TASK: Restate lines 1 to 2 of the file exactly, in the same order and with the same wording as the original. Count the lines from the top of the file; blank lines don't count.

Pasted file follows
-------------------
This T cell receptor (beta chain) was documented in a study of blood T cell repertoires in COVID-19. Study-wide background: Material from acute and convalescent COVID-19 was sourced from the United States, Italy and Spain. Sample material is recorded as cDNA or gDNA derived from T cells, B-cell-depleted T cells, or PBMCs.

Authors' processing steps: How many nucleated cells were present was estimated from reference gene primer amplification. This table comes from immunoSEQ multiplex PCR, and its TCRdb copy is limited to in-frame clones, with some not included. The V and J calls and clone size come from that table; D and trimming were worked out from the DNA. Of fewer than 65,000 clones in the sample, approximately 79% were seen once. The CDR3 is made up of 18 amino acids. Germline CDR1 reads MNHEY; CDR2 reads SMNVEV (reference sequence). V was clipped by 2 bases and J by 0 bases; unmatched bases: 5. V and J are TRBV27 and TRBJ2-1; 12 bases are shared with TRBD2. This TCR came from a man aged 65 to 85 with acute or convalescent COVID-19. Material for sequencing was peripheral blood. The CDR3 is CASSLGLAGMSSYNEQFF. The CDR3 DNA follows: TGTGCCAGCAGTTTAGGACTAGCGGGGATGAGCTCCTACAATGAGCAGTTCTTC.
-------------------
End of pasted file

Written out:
This T cell receptor (beta chain) was documented in a study of blood T cell repertoires in COVID-19. Study-wide background: Material from acute and convalescent COVID-19 was sourced from the United States, Italy and Spain. Sample material is recorded as cDNA or gDNA derived from T cells, B-cell-depleted T cells, or PBMCs.

Authors' processing steps: How many nucleated cells were present was estimated from reference gene primer amplification. This table comes from immunoSEQ multiplex PCR, and its TCRdb copy is limited to in-frame clones, with some not included. The V and J calls and clone size come from that table; D and trimming were worked out from the DNA. Of fewer than 65,000 clones in the sample, approximately 79% were seen once. The CDR3 is made up of 18 amino acids. Germline CDR1 reads MNHEY; CDR2 reads SMNVEV (reference sequence). V was clipped by 2 bases and J by 0 bases; unmatched bases: 5. V and J are TRBV27 and TRBJ2-1; 12 bases are shared with TRBD2. This TCR came from a man aged 65 to 85 with acute or convalescent COVID-19. Material for sequencing was peripheral blood. The CDR3 is CASSLGLAGMSSYNEQFF. The CDR3 DNA follows: TGTGCCAGCAGTTTAGGACTAGCGGGGATGAGCTCCTACAATGAGCAGTTCTTC.